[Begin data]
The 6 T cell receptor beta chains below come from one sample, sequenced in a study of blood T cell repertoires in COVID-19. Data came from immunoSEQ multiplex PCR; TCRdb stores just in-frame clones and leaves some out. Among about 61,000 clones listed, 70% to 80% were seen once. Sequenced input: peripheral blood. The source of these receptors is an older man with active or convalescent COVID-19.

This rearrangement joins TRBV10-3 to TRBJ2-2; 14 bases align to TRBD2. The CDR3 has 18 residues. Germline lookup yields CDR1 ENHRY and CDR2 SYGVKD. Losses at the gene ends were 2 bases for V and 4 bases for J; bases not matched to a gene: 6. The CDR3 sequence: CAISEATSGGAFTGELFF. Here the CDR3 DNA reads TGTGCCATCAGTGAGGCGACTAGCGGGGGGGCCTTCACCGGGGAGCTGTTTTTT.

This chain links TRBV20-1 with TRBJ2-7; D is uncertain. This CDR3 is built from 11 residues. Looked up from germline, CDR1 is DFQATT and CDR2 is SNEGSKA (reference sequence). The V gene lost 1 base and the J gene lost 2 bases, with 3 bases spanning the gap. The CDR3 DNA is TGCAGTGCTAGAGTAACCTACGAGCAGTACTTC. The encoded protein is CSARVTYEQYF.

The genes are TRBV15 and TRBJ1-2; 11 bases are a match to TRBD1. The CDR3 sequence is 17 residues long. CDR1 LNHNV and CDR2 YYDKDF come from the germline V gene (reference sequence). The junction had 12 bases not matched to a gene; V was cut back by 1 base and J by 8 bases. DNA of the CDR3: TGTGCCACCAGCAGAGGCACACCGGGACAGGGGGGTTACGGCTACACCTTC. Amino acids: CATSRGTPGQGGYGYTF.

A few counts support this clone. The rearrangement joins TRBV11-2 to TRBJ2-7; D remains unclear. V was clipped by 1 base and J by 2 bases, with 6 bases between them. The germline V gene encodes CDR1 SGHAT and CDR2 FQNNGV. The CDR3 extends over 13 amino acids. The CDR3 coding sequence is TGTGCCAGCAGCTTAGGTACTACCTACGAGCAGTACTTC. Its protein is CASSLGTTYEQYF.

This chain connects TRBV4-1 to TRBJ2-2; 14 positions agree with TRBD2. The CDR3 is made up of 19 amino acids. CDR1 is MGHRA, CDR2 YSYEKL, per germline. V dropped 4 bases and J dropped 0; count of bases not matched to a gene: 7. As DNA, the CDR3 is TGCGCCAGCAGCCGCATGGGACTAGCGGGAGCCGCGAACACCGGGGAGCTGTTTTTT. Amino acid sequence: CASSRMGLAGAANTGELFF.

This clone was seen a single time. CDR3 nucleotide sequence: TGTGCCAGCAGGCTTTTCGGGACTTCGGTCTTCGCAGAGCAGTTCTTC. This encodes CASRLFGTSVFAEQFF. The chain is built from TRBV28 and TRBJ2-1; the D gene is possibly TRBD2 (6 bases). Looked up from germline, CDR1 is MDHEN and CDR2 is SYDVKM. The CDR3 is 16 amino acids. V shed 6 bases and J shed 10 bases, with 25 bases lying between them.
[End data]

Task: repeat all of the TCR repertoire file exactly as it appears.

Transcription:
The 6 T cell receptor beta chains below come from one sample, sequenced in a study of blood T cell repertoires in COVID-19. Data came from immunoSEQ multiplex PCR; TCRdb stores just in-frame clones and leaves some out. Among about 61,000 clones listed, 70% to 80% were seen once. Sequenced input: peripheral blood. The source of these receptors is an older man with active or convalescent COVID-19.

This rearrangement joins TRBV10-3 to TRBJ2-2; 14 bases align to TRBD2. The CDR3 has 18 residues. Germline lookup yields CDR1 ENHRY and CDR2 SYGVKD. Losses at the gene ends were 2 bases for V and 4 bases for J; bases not matched to a gene: 6. The CDR3 sequence: CAISEATSGGAFTGELFF. Here the CDR3 DNA reads TGTGCCATCAGTGAGGCGACTAGCGGGGGGGCCTTCACCGGGGAGCTGTTTTTT.

This chain links TRBV20-1 with TRBJ2-7; D is uncertain. This CDR3 is built from 11 residues. Looked up from germline, CDR1 is DFQATT and CDR2 is SNEGSKA (reference sequence). The V gene lost 1 base and the J gene lost 2 bases, with 3 bases spanning the gap. The CDR3 DNA is TGCAGTGCTAGAGTAACCTACGAGCAGTACTTC. The encoded protein is CSARVTYEQYF.

The genes are TRBV15 and TRBJ1-2; 11 bases are a match to TRBD1. The CDR3 sequence is 17 residues long. CDR1 LNHNV and CDR2 YYDKDF come from the germline V gene (reference sequence). The junction had 12 bases not matched to a gene; V was cut back by 1 base and J by 8 bases. DNA of the CDR3: TGTGCCACCAGCAGAGGCACACCGGGACAGGGGGGTTACGGCTACACCTTC. Amino acids: CATSRGTPGQGGYGYTF.

A few counts support this clone. The rearrangement joins TRBV11-2 to TRBJ2-7; D remains unclear. V was clipped by 1 base and J by 2 bases, with 6 bases between them. The germline V gene encodes CDR1 SGHAT and CDR2 FQNNGV. The CDR3 extends over 13 amino acids. The CDR3 coding sequence is TGTGCCAGCAGCTTAGGTACTACCTACGAGCAGTACTTC. Its protein is CASSLGTTYEQYF.

This chain connects TRBV4-1 to TRBJ2-2; 14 positions agree with TRBD2. The CDR3 is made up of 19 amino acids. CDR1 is MGHRA, CDR2 YSYEKL, per germline. V dropped 4 bases and J dropped 0; count of bases not matched to a gene: 7. As DNA, the CDR3 is TGCGCCAGCAGCCGCATGGGACTAGCGGGAGCCGCGAACACCGGGGAGCTGTTTTTT. Amino acid sequence: CASSRMGLAGAANTGELFF.

This clone was seen a single time. CDR3 nucleotide sequence: TGTGCCAGCAGGCTTTTCGGGACTTCGGTCTTCGCAGAGCAGTTCTTC. This encodes CASRLFGTSVFAEQFF. The chain is built from TRBV28 and TRBJ2-1; the D gene is possibly TRBD2 (6 bases). Looked up from germline, CDR1 is MDHEN and CDR2 is SYDVKM. The CDR3 is 16 amino acids. V shed 6 bases and J shed 10 bases, with 25 bases lying between them.